Paying Tribute to the Persecuted
IN the Pyrénées-Orientales department of southern France, around the city of Perpignan and out toward the village of Rivesaltes, signs declare the roads to be “route des vins,” or wine routes, announcements made redundant by the grape vines growing along the roadside and the stands hawking the local Muscat wine.
But there was another route, unmarked, long taken in this region. That was the route of the segregated and unwanted, a path walked from 1939 until 1979, but only now to be commemorated by a memorial and education center. This was the ugly path that led to southern France’s internment camps.
The memorial, scheduled for completion in three years, will stand at the camp outside Rivesaltes, a place that already draws visitors who come to pay homage to the persecution faced by those who were considered undesirable: Spanish Republican families and International Brigades fleeing Franco at the end of the Spanish Civil War; foreign Jews rounded up by the Vichy French government; Roma, or Gypsy, families; Algerians who fought alongside the French during the French-Algerian war; and others.
Next year, builders will break ground on the memorial, designed by the architect Rudy Ricciotti. It is being planned with an eye to the symbolic: four 50-year-old acacia trees will be planted, honoring the four main populations interned in the camps. There will be stark spaces — including a long, somber concrete corridor to “inspire silence,” according to the designers. Exhibition and learning annexes will be built in what was known as “Ilot F,” or Camp F. Outside, the architect will let crumbling barracks stand as silent witnesses.
The project is being led by the regional government and is also supported by groups like the Fondation pour la Mémoire de la Shoah in Paris, the International Red Cross and Red Crescent Museum in Geneva and the United States Holocaust Memorial Museum in Washington.
It is a large project. Its price tag, projected at more than 18 million euros, or $26 million, has been hotly debated in the French press. “Is it necessary to put 20 million euros into the memorial of Rivesaltes?” asked the local newspaper La Semaine du Roussillon in January.
Meanwhile, visitors continue to drift to the site, pulling off the A9 autoroute between Perpignan and Rivesaltes, following the signs to the camp and turning on to the tiny Route d’Opoul, where modern windmills barely turn in still, hot air. The paved road quickly becomes a dirt track. At a turn in the road, steles of stone, festooned with plastic flowers and flags and small marble carved plaques, are dedicated to those who were corralled into the barracks that stand on this dusty, inhospitable plain.
The barracks of Rivesaltes were originally built in the late 1930s to house the French army. But their purpose quickly shifted.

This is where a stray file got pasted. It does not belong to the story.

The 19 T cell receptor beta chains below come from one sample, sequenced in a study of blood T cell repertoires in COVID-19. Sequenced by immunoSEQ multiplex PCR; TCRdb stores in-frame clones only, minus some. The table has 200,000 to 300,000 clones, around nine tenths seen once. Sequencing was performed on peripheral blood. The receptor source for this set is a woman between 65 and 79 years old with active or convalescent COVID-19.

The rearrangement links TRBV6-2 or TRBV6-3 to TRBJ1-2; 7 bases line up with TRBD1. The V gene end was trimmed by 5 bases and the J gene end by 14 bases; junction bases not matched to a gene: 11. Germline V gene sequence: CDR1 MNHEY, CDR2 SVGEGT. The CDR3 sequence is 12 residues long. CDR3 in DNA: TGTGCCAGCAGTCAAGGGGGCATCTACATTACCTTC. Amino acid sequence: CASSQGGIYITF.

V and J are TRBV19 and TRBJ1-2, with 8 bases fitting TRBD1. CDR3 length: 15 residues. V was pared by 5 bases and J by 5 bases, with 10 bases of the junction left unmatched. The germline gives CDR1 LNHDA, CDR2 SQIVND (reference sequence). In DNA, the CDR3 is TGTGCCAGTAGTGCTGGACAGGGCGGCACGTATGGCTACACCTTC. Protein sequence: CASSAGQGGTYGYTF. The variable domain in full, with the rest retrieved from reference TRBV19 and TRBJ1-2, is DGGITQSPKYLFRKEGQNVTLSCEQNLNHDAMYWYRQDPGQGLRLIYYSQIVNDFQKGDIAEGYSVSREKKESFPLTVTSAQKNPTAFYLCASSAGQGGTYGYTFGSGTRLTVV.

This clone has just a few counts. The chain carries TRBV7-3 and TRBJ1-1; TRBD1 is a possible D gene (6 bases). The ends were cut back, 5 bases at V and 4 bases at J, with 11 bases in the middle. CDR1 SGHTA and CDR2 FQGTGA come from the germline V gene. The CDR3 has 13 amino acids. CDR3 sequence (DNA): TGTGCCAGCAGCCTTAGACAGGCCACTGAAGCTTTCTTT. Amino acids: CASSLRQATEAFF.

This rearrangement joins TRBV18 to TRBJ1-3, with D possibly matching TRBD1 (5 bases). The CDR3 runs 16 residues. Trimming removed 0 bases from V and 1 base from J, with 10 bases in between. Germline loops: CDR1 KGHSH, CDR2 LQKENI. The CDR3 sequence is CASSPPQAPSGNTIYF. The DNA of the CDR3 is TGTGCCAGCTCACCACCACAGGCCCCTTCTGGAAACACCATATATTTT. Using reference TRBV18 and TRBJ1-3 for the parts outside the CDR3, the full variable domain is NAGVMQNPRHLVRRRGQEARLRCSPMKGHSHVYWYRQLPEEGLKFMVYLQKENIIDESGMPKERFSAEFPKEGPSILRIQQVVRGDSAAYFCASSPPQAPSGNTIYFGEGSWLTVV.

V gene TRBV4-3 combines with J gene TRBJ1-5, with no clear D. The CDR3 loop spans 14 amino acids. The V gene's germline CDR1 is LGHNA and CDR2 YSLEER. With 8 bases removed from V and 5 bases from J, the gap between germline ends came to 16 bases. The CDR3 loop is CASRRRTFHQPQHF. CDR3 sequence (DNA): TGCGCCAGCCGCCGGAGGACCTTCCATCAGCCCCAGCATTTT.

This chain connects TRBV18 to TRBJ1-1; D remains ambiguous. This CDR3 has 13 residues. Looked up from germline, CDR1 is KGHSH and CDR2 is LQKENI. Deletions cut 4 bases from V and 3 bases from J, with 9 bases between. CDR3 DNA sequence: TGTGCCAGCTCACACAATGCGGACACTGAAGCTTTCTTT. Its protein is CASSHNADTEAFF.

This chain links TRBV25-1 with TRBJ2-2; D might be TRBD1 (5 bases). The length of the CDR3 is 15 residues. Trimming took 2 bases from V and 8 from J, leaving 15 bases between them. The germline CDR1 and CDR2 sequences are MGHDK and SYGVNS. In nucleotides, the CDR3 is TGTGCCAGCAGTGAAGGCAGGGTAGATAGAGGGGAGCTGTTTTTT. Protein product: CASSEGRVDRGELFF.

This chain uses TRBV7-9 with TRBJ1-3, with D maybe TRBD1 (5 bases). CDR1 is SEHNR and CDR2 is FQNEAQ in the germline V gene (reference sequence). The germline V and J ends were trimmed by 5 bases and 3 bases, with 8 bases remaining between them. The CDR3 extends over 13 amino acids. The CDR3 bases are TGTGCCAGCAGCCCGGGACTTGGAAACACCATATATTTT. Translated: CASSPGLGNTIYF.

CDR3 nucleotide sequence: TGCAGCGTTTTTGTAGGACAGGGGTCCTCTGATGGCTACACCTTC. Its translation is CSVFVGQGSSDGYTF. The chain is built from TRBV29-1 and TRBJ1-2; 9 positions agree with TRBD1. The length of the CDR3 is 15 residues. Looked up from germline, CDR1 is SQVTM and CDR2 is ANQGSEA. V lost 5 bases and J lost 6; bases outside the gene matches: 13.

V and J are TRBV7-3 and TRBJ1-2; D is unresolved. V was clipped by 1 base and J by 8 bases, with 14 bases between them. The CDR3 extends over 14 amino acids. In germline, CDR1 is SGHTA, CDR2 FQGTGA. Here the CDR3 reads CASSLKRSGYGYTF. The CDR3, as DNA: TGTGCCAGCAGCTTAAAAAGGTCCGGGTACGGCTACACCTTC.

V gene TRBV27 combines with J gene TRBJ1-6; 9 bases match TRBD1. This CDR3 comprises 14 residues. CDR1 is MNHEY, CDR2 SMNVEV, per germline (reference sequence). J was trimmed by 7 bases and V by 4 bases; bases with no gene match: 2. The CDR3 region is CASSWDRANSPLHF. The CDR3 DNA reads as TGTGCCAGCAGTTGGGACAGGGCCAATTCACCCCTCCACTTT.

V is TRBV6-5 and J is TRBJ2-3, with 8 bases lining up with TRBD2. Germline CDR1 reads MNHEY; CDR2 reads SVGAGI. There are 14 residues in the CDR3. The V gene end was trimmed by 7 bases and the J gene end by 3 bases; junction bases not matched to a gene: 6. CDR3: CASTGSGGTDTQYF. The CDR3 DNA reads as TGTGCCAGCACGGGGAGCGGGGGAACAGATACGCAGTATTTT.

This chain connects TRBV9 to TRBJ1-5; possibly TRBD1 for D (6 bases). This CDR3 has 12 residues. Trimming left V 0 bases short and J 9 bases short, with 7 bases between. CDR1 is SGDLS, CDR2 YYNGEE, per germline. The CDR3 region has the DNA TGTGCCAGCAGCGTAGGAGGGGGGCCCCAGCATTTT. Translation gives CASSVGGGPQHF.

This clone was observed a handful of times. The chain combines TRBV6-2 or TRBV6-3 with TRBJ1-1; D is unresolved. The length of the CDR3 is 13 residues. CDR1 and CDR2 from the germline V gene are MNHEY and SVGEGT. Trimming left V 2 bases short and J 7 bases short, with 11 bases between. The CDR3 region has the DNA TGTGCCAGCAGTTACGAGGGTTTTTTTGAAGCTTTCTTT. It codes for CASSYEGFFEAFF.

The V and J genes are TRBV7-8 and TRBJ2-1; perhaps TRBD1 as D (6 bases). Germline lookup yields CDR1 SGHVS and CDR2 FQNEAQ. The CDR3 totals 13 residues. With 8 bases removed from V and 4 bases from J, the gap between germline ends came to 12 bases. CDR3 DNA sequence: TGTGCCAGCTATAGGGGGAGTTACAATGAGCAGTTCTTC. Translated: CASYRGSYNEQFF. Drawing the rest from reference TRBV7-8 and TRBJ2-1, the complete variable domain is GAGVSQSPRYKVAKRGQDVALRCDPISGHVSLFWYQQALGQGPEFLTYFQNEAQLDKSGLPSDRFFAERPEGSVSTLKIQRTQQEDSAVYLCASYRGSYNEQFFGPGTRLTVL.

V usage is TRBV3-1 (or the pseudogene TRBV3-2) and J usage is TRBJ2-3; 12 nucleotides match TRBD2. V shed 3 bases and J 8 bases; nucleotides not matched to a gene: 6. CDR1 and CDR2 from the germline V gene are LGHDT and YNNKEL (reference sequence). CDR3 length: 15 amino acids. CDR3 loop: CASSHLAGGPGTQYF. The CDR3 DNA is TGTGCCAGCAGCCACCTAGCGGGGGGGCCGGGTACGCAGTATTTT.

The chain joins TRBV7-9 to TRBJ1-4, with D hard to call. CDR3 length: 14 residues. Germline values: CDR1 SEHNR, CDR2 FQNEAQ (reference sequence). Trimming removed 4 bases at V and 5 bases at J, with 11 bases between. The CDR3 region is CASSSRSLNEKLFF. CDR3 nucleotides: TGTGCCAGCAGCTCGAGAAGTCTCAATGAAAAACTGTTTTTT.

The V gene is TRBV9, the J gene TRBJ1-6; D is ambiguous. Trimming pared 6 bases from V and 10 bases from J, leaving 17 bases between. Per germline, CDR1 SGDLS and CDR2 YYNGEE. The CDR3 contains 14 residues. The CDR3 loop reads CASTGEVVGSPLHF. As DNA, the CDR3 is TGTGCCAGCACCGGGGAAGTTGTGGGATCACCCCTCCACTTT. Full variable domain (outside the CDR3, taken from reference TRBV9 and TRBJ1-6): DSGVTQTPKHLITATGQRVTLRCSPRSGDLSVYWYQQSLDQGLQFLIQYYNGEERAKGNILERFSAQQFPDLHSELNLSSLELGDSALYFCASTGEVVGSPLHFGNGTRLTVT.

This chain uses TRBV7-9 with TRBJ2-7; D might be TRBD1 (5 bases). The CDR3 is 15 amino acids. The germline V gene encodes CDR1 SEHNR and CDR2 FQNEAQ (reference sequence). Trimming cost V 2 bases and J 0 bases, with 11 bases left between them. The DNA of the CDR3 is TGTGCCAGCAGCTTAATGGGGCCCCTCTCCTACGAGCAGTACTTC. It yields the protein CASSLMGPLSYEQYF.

When Barcelona fell at the end of the Spanish Civil War, “you had a massive immigration to France,” said Jean-Marc Dreyfus, a historian who was recently named lecturer in Holocaust Studies at the University of Manchester in Britain. “At least 500,000 people arrived; it was an exodus. And France did not have a generous immigration policy at this time.” The camps were built both to shelter the people, said Mr. Dreyfus, and to isolate political activists.
The conditions were terrible. For two years, thousands lived in unprotected tent cities surrounded by barbed wire on the nearby beach at Argelès-Plage, now a resort town.
Rumbling down the dirt road to the camp, you see the 70-year-old barracks stretch in all directions. The effect is both humbling and overwhelming: a bleak vista of ruined cement shelters, crumbling more each day. But the numbers on barracks walls are still visible. Rusted barbed wire is coiled on the ground; bullet casings nestle in the dirt. The latrines, cement block structures, remain — sturdy, ominous sentries.
Today, large posters detailing the history of the place stand at the entrance to Camp F, a site of 104 acres purchased from the French Army by the Pyrénées-Orientales department with an eye to building the memorial, the first of its kind in the south of France.
Meeting the director of the project, Marianne Petit, on the site on a hot summer day, I was joined by Jacques Lavergne, a filmmaker, who was scouting sites for a project commemorating the persecution of the Gypsies.
From 1939 to 1940, the Vichy regime began putting “enemy aliens” in these camps, alongside Spanish Republicans. These aliens were a polyglot assemblage of Jews and others who had fled the Nazis, and antifascist veterans of the Spanish Civil War. Hundreds of foreign-born Jews in the southern “free” zone were sent to the camps. So-called “a-socials” — homeless people and Gypsies — were imprisoned as well.
By July of 1941, French Jewish activists and Red Cross officials visiting Rivesaltes and other camps were revolted by the conditions.